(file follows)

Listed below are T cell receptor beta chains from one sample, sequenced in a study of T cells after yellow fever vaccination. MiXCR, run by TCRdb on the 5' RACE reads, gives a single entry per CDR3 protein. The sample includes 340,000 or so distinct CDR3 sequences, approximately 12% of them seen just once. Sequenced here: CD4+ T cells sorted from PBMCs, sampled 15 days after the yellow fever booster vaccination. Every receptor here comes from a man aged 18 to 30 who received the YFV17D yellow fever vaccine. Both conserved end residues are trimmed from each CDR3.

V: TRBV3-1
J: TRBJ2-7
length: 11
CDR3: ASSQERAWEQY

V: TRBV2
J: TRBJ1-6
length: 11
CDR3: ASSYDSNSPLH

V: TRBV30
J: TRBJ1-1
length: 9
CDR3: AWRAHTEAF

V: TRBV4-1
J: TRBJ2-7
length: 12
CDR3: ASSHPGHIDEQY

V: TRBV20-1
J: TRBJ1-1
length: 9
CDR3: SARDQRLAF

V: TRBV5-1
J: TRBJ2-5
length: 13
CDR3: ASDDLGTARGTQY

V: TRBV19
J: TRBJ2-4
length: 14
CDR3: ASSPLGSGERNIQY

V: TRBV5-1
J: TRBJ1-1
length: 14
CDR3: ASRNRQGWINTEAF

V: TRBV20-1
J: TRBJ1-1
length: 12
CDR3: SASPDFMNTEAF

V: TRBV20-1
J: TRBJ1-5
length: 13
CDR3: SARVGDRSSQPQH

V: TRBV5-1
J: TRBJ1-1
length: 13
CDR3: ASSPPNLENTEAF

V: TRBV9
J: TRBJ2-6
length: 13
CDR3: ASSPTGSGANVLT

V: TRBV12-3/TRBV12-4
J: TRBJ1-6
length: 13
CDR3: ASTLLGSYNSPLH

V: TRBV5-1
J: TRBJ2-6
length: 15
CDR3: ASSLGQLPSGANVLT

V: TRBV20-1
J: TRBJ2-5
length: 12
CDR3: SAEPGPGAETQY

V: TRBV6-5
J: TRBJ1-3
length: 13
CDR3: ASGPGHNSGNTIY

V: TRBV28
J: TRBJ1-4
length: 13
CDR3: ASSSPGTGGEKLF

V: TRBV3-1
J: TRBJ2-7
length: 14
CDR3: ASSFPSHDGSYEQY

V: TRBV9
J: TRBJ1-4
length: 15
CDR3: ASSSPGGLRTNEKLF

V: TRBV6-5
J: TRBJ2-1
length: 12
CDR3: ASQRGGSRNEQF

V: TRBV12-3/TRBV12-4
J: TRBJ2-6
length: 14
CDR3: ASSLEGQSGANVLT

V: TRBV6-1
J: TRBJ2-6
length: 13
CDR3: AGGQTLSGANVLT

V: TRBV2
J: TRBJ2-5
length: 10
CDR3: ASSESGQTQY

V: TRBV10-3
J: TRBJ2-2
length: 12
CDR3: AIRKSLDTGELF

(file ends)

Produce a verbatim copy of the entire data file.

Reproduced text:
Listed below are T cell receptor beta chains from one sample, sequenced in a study of T cells after yellow fever vaccination. MiXCR, run by TCRdb on the 5' RACE reads, gives a single entry per CDR3 protein. The sample includes 340,000 or so distinct CDR3 sequences, approximately 12% of them seen just once. Sequenced here: CD4+ T cells sorted from PBMCs, sampled 15 days after the yellow fever booster vaccination. Every receptor here comes from a man aged 18 to 30 who received the YFV17D yellow fever vaccine. Both conserved end residues are trimmed from each CDR3.

V: TRBV3-1
J: TRBJ2-7
length: 11
CDR3: ASSQERAWEQY

V: TRBV2
J: TRBJ1-6
length: 11
CDR3: ASSYDSNSPLH

V: TRBV30
J: TRBJ1-1
length: 9
CDR3: AWRAHTEAF

V: TRBV4-1
J: TRBJ2-7
length: 12
CDR3: ASSHPGHIDEQY

V: TRBV20-1
J: TRBJ1-1
length: 9
CDR3: SARDQRLAF

V: TRBV5-1
J: TRBJ2-5
length: 13
CDR3: ASDDLGTARGTQY

V: TRBV19
J: TRBJ2-4
length: 14
CDR3: ASSPLGSGERNIQY

V: TRBV5-1
J: TRBJ1-1
length: 14
CDR3: ASRNRQGWINTEAF

V: TRBV20-1
J: TRBJ1-1
length: 12
CDR3: SASPDFMNTEAF

V: TRBV20-1
J: TRBJ1-5
length: 13
CDR3: SARVGDRSSQPQH

V: TRBV5-1
J: TRBJ1-1
length: 13
CDR3: ASSPPNLENTEAF

V: TRBV9
J: TRBJ2-6
length: 13
CDR3: ASSPTGSGANVLT

V: TRBV12-3/TRBV12-4
J: TRBJ1-6
length: 13
CDR3: ASTLLGSYNSPLH

V: TRBV5-1
J: TRBJ2-6
length: 15
CDR3: ASSLGQLPSGANVLT

V: TRBV20-1
J: TRBJ2-5
length: 12
CDR3: SAEPGPGAETQY

V: TRBV6-5
J: TRBJ1-3
length: 13
CDR3: ASGPGHNSGNTIY

V: TRBV28
J: TRBJ1-4
length: 13
CDR3: ASSSPGTGGEKLF

V: TRBV3-1
J: TRBJ2-7
length: 14
CDR3: ASSFPSHDGSYEQY

V: TRBV9
J: TRBJ1-4
length: 15
CDR3: ASSSPGGLRTNEKLF

V: TRBV6-5
J: TRBJ2-1
length: 12
CDR3: ASQRGGSRNEQF

V: TRBV12-3/TRBV12-4
J: TRBJ2-6
length: 14
CDR3: ASSLEGQSGANVLT

V: TRBV6-1
J: TRBJ2-6
length: 13
CDR3: AGGQTLSGANVLT

V: TRBV2
J: TRBJ2-5
length: 10
CDR3: ASSESGQTQY

V: TRBV10-3
J: TRBJ2-2
length: 12
CDR3: AIRKSLDTGELF